Case law developments in labour law
Newsletter - November 2019
Two decisions handed down in October respectively by the Cour de Cassation (C. Cass. 16.10.2019) and the Appeal Court in Paris (C.A. Paris 30.10.2019) clarified the effects of a settlement agreement and the validity of the “Macron” scale.
Scope of a settlement in employment law
Settlement agreements are frequently used in labour law to resolve a potential or existing dispute arising in connection with the contractual relationship between an employee and their employer. They are governed by civil law, rather than employment law, and generally result in the parties agreeing to waive their actions in return for compensation paid by the employer.
It is a frequent solution after termination of an employment contract. In the case here, a settlement had been signed while the employee was still working in 2007, granting him back pay and a move up to a higher hierarchical level. In this regard, the Supreme Court had already held in 1998 that a settlement relating to the performance of an employment contract was possible (C. Cass. 10.03.1998). Several years later, the employee brought an action against the employer seeking payment of various sums due to him as of 2008.
The Appeal Court dismissed the employee’s claims, stating that even though the initial dispute had been resolved by the settlement in 2007, the subsequent claims were inadmissible insofar as the settlement was broader in scope than the employee’s original claim.
In the past, the Cour de Cassation has taken different approaches to this question, varying from restrictive (disputes not covered by the settlement are not resolved), to broad (when the employee waives all claims and actions against the employer and/or the performance of the employment contract, the waiver is general in scope and all legal action becomes inadmissible).
The Cour de Cassation quashed the Appeal Court’s decision, specifying that a settlement drafted in general terms precludes all subsequent claim for compensation (broad interpretation now adopted by the Cour de Cassation) but not if the claim concerns events occurring during performance of the contract after the settlement, as was the case here (restrictive interpretation).
The decision therefore confirms that, in practice, a settlement arranged after an employment contract has been terminated must be drafted in sufficiently general terms to protect the parties’ interests.
The Court’s consistent stance on the “Macron” scale
The “Macron” scale introduced in September 2017 and codified in Article L.1235-3 of the French Labour Code, provides for a minimum and maximum limit on damages paid for termination without just and sufficient cause, varying according to the employee’s length of service.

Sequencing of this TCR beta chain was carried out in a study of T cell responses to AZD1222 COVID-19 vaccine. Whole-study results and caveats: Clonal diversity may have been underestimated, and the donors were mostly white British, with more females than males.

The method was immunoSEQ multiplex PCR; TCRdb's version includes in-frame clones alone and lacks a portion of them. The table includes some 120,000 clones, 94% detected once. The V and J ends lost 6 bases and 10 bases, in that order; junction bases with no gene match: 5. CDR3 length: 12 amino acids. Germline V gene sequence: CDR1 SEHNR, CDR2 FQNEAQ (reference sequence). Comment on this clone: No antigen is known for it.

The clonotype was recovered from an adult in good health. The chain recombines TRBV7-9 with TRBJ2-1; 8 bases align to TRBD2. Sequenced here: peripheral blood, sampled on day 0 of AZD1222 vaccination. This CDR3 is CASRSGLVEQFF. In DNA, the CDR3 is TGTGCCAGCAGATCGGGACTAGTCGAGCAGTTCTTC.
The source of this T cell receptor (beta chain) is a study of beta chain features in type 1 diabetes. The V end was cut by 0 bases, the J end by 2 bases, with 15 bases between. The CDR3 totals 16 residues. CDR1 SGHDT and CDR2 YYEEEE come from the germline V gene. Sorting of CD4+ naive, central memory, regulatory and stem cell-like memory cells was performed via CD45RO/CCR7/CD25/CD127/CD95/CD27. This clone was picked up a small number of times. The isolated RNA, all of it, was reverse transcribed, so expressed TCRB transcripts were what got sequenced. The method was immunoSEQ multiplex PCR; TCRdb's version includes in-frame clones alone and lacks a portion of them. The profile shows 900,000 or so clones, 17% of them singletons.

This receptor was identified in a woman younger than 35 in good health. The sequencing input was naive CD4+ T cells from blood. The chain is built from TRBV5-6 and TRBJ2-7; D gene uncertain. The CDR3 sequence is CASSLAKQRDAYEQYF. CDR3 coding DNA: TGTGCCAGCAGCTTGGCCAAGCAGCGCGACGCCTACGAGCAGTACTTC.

Since these new provisions were adopted, many disputes have arisen, with laid off employees and trade union organisations invoking a violation of Article 24 of the European Social Charter (ESC) and Article 10 of the International Labour Organisation’s (ILO) Convention 158. This Convention stipulates that in the event of unjustified termination, the competent authority (referred to in Article 8 of the convention) is empowered to determine payment of adequate compensation. This power is therefore held by the Judge in domestic law.
In its decision, the Appeal Court dismissed application of the ESC, on the ground that it has no direct effect between private individuals in internal law, but recognised application of the ILO provisions, while specifying that “the introduction of a scale is not contrary, per se, to the provisions […] which require States, in cases of unjustified termination, to ensure the employee receives adequate compensation or appropriate relief, and the French judge retains a degree of discretion in respect of the minimum and maximum amounts stipulated on the basis of the employee’s seniority and the company’s headcount.”
This decision tempers the one recently handed down by the Appeal Court in Reims (C.A. Reims 25.09.2019) which recognised the “Macron” scale as compliant with international provisions but nonetheless left the judge a power of discretion relating to each case, whereby he may exclude application of the scale if it interferes with the right to adequate relief.
The Paris Appeal Court’s decision concerned a dismissal without just and sufficient cause of an employee who had 16 years of service, who could obtain between 3 and 13.5 months of salary under the “Macron” scale, the compensation granted and considered adequate amounting to 13 months of gross salary in light of the circumstances (employee’s age, unemployment benefits received, training provided, etc.).
However, it should be noted that the “Macron” scale does not protect the employer from a possible action by an employee seeking compensation for harm suffered (harassment, moral prejudice, etc.).
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